.357 Magnum vs. .45ACP...in a revolver?


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priv8ter
August 1, 2003, 08:33 AM
Okay, here is my situation...I already have both these calibers in small, easily concealed packages: SP-101 for the .357, and Firestorm Mini for the .45. What I am lacking is a full-size sidearm type pistol since getting rid of my H&K USP.

For ease of logistics, I have been wanting to get a full-size gun in one of these two calibers, and up to now, the main contenders have been a Ruger GP-100 or Springfield Mil-Spec 1911.

The GP-100 is the one I am leaning towards for two reasons...general ruggedness and durability, and while it is not the preferred caliber, a 6" .357 can be used to take deer at close ranges.

Then I was thinking...what about a REVOLVER in .45ACP...either the Taurus Tracker or the S&W 625? That takes care of the ruggedness/dependability issue.

What I am wondering is has anyone ever heard of someone using a .45 to put down a deer?

I suppose I could always get a .45 Colt with a conversions cylinder...that would be more than capable of putting a deer down....but then we are back to the logistics issues..

Just looking for some input...Thanks!

Greg

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ACP230
August 1, 2003, 08:55 AM
One advantage of a .45 revolver that uses full-moon clips is that it can be reloaded faster than any other revolver I'm aware of.

I knew a guy who killed a good size doe with a .45 semi auto pistol. He lived out in the sticks and walked out of an outbuilding and saw the deer eating his wife's plants. It was deer season so he pulled his .45 and shot it in the lungs with a 185 grain JHP. The deer either dropped on the spot or ran just a few yards. I think he said the shot was taken from about 11 yards.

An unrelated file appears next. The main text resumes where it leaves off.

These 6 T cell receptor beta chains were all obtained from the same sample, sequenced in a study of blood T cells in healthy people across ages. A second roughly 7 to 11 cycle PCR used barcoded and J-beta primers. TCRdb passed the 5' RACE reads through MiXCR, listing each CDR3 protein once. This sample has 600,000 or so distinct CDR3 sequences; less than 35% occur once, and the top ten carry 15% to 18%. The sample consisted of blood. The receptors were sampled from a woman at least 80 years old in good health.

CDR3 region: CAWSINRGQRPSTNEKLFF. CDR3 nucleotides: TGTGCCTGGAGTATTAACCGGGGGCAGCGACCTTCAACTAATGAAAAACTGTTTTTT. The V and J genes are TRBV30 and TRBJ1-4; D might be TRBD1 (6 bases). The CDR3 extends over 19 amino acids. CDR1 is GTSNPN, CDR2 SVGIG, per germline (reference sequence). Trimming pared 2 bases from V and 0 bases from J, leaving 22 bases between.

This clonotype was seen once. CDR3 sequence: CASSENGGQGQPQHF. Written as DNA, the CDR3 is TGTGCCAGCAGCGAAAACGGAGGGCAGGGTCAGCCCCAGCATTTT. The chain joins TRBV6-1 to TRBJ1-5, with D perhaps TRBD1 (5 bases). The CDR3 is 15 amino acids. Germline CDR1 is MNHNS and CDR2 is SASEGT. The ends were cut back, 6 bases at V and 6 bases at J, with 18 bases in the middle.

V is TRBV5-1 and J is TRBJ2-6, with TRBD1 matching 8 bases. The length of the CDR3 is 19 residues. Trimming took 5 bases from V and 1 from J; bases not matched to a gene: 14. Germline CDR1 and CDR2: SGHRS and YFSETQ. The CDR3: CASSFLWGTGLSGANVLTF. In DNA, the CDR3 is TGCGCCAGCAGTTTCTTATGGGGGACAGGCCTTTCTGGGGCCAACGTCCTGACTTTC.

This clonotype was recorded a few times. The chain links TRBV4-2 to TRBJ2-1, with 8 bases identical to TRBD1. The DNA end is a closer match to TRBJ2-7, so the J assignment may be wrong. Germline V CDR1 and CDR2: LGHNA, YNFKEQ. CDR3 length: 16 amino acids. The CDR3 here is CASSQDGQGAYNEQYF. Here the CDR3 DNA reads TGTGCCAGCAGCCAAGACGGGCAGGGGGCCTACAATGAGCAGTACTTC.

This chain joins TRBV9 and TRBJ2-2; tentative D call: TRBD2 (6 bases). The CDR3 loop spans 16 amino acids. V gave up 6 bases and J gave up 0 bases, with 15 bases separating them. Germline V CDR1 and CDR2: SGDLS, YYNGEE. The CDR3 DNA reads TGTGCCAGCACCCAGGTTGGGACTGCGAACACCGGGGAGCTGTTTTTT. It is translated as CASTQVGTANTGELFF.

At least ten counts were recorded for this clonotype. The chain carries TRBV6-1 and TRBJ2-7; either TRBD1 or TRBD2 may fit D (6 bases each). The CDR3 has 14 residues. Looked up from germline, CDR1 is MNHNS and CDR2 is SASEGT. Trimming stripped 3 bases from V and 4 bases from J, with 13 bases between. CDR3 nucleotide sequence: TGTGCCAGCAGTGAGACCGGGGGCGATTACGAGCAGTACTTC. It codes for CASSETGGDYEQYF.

I have been intending to buy a Smith 625 for a long time but got sidetracked with .41 Magnums. The 625s I've handled have been great feeling guns. I was not as pleased with the Taurus revolvers I handled.

Atticus
August 1, 2003, 10:39 AM
Or... you could buy a 625 and have it converted to .460 Rowland by Clark Custom; which would allow you to shoot .45acp/.45super/.460 Rowland. The .460 Rowland ballistics are nearly on par with factory .44 Magnum loads.

Tamara
August 1, 2003, 10:44 AM
I was about to say what Atticus just said. ;)

One guy who I talked to when I was thinking about having my 625 converted to .460 Rowland said that he sold his .44 Maggies after he had the conversion done on two 625's.

Old Fuff
August 1, 2003, 11:04 AM
If I understand correctly, this revolver's principal use would be for hunting medium/big sized game and maybe some "fun trips" to a shooting range. If so, I would get a Ruger Bisley (first choice) or Blackhawk (second choice) in .45 Colt with an extra .45 ACP cylinder. Speed loading isn't an issue, and these single-actions are built like a brick outhouse. So far as hunting deer-sized game is concerned the .45 Colt is a better choice in cartridges.

If you bought one of the above revolvers you'd likely save enough money over a S&W 625 to have some custom work done. Or you could spend the savings on extra ammunition (or whatever).

If self-defense is part of the program you'd be better off sticking to an automatic in .45 ACP.